Ezra Klein highlights a strange fact about U.S. government programs – most of the biggest ones work so well nobody realizes they are getting government hand outs.
“Then there’s what Mettler calls “the submerged state.” These policies are mostly, though not exclusively, tax breaks. They include the much-beloved home-mortgage interest deduction and the tax exclusion for employer-provided health care. Recipients of these policies — and there are tens of millions of them — are rarely cognizant that they’re benefiting from a government program.
But they are. “Indirect social policies offer benefits that are comparable to direct social benefits both in their purposes and in their costs,” Mettler and Koch write. “Both are targeted to specific groups of people, aimed to reward some kind of activity or some class of persons whom policymakers deem worthy of public support. From an accounting perspective, as well, both types have the same effect: They impose costs on the federal budget, whether incurred through fiscal obligations or lost revenues.”
The costs are significant. Huge, in fact. Tax expenditures now cost the federal government $1 trillion annually — more than Medicare and Medicaid combined. And they’re regressive.
There is also a pattern to these programs: The more a government social program benefits wealthier Americans, the less obtrusive it is. We design policies for the poor in ways that make it hard to escape the knowledge that the government is providing help. But richer Americans rely on programs that are “submerged.” The Tax Policy Center estimates that eliminating all individual-income tax expenditures would raise levies on the bottom 20 percent by $931. For the top 1 percent, the tax increase would be almost $280,000. (Notably, both President Barack Obama and Mitt Romney have talked about cutting back on tax expenditures for the wealthy, but neither has provided details.) Even so, many middle class and wealthy beneficiaries have no idea that they’re receiving any government assistance at all.“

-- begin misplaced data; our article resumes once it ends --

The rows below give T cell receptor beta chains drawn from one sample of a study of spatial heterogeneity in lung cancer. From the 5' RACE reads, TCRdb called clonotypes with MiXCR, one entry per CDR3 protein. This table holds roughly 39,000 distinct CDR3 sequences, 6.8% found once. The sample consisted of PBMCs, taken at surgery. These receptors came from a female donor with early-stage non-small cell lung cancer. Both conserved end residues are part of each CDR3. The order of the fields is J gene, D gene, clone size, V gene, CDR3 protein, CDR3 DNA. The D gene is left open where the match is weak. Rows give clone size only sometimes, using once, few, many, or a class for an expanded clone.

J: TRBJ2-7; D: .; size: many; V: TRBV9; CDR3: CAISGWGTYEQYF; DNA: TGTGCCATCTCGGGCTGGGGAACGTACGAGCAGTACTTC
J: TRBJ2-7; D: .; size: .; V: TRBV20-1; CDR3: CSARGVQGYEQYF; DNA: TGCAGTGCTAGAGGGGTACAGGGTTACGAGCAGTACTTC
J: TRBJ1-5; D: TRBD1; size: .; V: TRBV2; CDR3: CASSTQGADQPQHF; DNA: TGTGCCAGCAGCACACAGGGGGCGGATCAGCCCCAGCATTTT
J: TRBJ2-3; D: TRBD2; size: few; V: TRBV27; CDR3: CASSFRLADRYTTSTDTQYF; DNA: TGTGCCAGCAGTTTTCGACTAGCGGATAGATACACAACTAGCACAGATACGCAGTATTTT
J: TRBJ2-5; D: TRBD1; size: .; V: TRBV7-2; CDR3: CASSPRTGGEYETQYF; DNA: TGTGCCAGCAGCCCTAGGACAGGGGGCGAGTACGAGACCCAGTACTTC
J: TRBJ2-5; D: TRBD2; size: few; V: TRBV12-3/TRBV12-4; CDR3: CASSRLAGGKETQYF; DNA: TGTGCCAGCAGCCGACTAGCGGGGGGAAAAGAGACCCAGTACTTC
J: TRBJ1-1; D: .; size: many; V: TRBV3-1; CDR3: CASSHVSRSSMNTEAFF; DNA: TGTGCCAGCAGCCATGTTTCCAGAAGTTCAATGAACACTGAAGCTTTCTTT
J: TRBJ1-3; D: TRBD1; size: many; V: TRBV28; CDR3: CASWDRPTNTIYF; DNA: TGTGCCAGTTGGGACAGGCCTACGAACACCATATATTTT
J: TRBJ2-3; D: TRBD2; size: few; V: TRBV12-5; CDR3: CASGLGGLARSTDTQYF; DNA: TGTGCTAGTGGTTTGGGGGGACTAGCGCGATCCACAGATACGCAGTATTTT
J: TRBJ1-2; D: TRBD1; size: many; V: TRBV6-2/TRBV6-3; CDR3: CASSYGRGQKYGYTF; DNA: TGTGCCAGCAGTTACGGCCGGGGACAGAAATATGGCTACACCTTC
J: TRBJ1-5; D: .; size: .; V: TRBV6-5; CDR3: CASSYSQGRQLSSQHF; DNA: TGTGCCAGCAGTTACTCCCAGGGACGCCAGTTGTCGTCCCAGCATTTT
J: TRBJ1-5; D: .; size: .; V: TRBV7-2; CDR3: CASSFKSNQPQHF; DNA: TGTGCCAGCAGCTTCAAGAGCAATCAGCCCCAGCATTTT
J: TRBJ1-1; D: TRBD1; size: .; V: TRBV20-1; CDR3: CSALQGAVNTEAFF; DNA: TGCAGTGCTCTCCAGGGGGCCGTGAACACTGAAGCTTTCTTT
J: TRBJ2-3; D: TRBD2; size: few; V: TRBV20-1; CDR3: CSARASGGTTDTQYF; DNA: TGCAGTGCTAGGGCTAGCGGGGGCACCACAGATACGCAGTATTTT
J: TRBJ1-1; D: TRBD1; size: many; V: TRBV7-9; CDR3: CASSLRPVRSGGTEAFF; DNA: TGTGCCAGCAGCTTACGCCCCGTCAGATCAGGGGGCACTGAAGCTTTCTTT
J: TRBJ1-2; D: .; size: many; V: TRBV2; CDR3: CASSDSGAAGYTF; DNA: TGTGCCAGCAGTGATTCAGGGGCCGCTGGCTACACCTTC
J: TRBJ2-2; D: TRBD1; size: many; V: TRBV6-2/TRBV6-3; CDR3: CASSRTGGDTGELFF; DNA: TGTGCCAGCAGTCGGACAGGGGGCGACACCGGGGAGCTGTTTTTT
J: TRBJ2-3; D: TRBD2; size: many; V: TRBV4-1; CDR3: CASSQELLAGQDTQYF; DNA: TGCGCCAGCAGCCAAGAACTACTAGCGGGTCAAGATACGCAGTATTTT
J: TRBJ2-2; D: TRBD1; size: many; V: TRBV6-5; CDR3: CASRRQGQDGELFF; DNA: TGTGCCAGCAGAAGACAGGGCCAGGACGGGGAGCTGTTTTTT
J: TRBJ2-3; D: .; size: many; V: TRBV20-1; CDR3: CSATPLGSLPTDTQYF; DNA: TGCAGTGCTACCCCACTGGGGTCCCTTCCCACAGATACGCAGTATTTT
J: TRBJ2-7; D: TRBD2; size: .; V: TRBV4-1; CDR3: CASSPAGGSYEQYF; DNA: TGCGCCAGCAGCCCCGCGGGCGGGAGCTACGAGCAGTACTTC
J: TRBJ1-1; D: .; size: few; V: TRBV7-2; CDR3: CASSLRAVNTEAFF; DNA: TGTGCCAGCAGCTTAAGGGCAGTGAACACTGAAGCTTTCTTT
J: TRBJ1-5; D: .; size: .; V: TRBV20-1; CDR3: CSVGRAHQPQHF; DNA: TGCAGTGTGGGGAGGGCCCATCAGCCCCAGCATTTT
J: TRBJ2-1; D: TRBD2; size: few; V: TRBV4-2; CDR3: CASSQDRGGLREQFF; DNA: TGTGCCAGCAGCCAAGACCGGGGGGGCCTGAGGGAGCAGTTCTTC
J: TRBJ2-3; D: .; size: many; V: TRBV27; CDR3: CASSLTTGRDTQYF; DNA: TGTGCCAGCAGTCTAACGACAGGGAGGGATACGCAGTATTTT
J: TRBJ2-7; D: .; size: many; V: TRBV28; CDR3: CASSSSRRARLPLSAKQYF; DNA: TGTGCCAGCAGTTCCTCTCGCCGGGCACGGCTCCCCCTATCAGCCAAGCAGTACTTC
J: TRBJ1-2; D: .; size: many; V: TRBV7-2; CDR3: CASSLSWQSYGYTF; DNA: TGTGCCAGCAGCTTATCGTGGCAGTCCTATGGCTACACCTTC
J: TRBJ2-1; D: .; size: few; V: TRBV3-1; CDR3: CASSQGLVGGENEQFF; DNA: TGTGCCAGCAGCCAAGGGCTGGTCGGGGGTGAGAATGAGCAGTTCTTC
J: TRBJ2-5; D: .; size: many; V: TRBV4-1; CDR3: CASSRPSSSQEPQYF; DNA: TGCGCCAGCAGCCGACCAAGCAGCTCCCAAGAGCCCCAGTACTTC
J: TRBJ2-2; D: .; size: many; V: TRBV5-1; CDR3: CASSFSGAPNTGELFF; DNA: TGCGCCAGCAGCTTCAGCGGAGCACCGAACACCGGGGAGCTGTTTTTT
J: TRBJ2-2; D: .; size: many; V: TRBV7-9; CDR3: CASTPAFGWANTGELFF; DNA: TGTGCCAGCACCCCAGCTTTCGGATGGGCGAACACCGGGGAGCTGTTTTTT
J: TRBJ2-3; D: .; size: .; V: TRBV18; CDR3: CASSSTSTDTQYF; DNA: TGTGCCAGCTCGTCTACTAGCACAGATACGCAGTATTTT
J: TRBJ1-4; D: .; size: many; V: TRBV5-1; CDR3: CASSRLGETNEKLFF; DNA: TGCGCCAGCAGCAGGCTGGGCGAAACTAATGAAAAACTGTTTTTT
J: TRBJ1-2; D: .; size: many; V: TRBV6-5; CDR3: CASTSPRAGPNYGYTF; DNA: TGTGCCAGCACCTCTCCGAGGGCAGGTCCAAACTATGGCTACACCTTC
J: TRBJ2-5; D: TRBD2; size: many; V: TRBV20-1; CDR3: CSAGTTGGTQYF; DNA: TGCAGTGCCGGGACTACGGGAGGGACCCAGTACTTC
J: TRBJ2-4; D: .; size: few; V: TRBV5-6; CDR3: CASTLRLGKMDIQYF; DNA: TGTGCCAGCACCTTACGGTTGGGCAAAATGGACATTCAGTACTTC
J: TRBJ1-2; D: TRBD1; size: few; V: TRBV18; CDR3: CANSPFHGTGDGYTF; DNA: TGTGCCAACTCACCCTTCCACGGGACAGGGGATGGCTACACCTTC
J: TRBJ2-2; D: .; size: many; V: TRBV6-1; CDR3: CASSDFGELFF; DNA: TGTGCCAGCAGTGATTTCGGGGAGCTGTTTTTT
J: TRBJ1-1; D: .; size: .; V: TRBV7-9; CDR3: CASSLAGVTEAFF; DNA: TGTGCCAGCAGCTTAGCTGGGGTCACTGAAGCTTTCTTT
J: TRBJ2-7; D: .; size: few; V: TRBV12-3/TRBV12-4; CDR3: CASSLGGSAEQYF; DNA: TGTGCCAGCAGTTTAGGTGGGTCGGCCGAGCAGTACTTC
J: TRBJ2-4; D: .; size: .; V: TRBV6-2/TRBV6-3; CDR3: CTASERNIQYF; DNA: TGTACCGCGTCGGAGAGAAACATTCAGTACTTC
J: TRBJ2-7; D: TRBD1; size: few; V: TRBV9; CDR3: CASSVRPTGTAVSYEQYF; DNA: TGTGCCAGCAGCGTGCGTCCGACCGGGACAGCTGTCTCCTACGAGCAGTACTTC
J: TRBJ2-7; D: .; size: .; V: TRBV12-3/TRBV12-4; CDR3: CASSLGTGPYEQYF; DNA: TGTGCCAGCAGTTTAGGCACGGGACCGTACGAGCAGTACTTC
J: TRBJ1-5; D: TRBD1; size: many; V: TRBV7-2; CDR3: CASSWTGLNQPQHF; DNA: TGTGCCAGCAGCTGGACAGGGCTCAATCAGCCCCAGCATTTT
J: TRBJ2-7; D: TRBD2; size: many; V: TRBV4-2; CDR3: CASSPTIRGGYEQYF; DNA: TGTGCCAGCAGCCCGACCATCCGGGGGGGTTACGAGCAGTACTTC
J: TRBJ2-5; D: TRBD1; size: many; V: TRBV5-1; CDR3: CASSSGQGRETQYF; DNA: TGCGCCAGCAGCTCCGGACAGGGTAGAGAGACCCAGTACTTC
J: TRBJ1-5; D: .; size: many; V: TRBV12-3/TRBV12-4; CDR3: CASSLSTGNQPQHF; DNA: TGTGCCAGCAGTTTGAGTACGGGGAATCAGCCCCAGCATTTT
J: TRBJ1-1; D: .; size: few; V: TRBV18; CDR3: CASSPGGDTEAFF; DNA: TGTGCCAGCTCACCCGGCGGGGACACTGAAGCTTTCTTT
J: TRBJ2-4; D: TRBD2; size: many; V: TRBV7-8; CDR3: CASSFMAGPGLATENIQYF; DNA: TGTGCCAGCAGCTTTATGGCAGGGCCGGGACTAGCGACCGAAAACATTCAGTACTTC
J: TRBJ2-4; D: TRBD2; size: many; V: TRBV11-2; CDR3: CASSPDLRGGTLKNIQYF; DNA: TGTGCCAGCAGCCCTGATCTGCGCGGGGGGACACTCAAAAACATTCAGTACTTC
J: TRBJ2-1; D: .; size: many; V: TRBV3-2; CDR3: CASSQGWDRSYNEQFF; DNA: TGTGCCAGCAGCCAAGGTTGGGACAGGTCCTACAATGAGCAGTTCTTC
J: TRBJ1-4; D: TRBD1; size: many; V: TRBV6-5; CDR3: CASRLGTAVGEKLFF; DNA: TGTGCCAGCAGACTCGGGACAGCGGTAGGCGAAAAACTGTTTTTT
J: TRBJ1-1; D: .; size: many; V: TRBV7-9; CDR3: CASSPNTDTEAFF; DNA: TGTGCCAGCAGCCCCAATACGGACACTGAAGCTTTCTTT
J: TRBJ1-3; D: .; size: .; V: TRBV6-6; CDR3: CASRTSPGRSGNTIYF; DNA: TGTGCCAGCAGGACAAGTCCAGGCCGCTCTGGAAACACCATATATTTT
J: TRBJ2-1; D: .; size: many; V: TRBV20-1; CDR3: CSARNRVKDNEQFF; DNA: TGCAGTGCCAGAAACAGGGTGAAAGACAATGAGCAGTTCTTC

I am decently liberal, and this is the kind of thing which just infuriates me. We’re helping out nearly every resident of the United States in massive direct cash transfers, and nobody knows about it.
How is this possible?
Even if the program is questionable – even if it’s horrible – the government should let people know what it’s doing. Spending .1% on marketing would be a big help to make programs more known by people, so they know they are getting help from the government, just like the bums they feel are ripping off the system.
You’d think this would be low hanging fruit for the libs and Dems to exploit, yet here we are.